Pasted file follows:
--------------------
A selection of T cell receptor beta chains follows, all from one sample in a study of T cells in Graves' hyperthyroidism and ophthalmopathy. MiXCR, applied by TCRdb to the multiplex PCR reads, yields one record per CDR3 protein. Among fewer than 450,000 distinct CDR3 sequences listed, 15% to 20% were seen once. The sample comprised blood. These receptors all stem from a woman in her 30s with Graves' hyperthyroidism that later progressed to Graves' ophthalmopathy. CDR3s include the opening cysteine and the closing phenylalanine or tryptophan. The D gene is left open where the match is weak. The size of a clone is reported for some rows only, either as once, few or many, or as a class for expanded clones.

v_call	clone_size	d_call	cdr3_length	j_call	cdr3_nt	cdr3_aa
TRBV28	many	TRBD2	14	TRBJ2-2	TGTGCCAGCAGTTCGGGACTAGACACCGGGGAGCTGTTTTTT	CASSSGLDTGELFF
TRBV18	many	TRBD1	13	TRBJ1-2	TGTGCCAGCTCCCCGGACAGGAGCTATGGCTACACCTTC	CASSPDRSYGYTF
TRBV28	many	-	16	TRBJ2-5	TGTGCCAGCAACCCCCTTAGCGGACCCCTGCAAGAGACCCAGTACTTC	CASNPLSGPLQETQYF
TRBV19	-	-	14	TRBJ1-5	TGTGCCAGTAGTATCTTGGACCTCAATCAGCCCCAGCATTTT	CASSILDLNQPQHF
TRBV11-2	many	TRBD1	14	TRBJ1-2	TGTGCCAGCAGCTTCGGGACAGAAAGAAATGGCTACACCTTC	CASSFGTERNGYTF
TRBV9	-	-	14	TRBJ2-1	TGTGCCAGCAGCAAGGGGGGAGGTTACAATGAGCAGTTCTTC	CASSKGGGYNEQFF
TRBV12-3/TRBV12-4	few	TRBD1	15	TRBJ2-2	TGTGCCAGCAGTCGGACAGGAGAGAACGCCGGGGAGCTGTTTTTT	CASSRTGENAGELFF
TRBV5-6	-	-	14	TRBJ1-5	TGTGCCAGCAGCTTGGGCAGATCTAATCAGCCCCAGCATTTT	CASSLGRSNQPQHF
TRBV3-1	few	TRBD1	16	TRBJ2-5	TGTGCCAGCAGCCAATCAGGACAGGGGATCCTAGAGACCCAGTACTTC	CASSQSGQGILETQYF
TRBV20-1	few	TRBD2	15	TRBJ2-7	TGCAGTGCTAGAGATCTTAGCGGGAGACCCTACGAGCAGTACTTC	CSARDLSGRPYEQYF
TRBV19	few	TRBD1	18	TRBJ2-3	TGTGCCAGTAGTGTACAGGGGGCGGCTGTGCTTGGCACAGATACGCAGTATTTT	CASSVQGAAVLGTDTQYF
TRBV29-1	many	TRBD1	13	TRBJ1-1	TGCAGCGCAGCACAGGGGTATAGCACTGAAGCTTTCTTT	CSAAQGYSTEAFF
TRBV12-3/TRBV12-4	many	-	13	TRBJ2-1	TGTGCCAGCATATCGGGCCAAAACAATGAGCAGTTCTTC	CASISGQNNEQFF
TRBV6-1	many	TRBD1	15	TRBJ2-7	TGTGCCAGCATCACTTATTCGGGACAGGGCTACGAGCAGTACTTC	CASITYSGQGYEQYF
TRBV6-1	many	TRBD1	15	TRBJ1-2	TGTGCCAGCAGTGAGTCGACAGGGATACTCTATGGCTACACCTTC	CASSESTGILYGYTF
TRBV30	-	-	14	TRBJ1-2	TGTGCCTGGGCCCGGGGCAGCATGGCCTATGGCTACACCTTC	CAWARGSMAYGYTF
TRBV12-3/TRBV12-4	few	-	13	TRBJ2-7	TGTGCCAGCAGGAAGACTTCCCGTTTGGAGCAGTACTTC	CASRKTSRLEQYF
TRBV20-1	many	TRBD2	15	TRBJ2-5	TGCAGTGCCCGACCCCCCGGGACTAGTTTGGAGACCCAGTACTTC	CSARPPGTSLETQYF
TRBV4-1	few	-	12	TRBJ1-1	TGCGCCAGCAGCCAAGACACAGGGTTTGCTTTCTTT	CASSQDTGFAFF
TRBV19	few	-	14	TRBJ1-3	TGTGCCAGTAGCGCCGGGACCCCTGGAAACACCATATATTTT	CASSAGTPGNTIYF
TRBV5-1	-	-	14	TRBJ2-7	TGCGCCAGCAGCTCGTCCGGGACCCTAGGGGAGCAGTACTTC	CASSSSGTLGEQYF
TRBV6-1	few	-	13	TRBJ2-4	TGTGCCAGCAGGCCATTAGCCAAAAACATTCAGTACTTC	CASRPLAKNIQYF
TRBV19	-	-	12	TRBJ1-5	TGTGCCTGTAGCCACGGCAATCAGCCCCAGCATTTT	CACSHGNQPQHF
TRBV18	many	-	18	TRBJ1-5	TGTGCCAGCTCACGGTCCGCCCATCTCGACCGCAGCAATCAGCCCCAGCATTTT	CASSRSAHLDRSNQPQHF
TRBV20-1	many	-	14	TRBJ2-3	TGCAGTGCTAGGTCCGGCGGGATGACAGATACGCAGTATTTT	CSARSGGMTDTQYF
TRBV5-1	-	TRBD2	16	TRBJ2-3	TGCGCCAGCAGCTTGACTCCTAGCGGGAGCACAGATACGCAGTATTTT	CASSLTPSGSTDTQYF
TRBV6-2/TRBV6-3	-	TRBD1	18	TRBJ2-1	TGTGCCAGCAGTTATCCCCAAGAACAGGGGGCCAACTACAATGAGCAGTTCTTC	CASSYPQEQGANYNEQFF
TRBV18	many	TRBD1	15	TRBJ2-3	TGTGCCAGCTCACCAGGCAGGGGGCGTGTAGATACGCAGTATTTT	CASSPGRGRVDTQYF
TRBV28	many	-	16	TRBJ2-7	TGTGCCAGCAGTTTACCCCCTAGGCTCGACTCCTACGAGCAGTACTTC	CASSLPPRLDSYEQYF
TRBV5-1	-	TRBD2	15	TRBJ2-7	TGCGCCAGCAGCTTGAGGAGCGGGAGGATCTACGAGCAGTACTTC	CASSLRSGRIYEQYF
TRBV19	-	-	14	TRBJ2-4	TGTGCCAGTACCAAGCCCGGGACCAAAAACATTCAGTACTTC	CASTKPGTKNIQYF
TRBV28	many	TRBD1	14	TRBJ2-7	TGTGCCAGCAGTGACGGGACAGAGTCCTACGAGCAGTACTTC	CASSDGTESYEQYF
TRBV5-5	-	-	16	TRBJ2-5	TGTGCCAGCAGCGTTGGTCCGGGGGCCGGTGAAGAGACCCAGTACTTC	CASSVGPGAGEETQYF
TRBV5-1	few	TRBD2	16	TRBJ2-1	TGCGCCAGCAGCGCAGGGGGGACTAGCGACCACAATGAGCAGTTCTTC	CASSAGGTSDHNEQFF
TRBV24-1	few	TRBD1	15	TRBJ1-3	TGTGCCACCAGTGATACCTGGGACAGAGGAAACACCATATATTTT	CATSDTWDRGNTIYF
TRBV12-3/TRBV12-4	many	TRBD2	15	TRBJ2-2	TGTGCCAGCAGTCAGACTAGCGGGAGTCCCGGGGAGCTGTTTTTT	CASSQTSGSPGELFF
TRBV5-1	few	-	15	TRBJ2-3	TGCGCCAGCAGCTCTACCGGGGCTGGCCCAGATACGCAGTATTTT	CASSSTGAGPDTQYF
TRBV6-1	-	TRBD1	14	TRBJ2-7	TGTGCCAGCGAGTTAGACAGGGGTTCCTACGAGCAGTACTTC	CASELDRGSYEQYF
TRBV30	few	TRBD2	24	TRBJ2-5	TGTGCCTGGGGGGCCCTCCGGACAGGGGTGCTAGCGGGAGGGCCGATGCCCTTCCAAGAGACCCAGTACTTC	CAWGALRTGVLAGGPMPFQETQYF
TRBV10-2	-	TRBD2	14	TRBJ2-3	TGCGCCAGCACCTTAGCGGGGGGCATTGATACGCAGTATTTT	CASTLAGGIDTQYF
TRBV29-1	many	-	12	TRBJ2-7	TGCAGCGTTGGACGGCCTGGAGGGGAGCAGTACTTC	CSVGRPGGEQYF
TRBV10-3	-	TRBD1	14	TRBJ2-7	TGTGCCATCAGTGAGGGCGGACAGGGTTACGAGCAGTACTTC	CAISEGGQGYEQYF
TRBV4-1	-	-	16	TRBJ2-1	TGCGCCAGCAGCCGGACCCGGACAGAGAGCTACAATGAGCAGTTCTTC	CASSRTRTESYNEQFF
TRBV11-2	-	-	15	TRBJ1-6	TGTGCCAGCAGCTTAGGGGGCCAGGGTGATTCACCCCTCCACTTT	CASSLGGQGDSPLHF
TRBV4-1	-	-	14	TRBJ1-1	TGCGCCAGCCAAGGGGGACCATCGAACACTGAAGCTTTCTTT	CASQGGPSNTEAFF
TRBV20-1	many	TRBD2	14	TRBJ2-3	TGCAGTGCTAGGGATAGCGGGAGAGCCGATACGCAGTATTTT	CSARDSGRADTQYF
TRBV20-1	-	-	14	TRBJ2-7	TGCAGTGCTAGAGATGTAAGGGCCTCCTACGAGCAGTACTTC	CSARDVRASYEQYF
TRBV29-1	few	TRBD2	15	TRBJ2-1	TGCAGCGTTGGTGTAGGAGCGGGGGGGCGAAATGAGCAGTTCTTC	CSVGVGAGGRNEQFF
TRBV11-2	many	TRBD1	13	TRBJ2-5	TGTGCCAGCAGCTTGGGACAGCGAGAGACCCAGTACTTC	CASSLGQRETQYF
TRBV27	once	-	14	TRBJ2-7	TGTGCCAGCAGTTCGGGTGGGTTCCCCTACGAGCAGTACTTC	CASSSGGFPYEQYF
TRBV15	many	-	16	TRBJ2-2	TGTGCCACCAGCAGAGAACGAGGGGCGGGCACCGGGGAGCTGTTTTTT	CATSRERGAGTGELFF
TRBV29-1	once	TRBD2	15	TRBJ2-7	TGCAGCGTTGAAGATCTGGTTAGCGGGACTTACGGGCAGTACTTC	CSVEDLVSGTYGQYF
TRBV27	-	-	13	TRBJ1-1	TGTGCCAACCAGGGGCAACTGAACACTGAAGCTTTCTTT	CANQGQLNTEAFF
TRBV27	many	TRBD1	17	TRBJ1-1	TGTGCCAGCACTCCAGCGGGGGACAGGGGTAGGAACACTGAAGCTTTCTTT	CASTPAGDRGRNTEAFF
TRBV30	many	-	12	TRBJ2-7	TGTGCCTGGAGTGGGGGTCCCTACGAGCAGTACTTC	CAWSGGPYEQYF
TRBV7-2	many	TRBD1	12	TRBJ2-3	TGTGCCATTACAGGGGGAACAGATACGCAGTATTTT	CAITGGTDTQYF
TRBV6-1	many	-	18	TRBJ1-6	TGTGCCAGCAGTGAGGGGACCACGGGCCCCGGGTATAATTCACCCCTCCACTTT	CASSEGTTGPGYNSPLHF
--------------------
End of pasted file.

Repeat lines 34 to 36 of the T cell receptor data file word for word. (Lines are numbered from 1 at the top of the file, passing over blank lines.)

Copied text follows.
TRBV28	many	TRBD1	14	TRBJ2-7	TGTGCCAGCAGTGACGGGACAGAGTCCTACGAGCAGTACTTC	CASSDGTESYEQYF
TRBV5-5	-	-	16	TRBJ2-5	TGTGCCAGCAGCGTTGGTCCGGGGGCCGGTGAAGAGACCCAGTACTTC	CASSVGPGAGEETQYF
TRBV5-1	few	TRBD2	16	TRBJ2-1	TGCGCCAGCAGCGCAGGGGGGACTAGCGACCACAATGAGCAGTTCTTC	CASSAGGTSDHNEQFF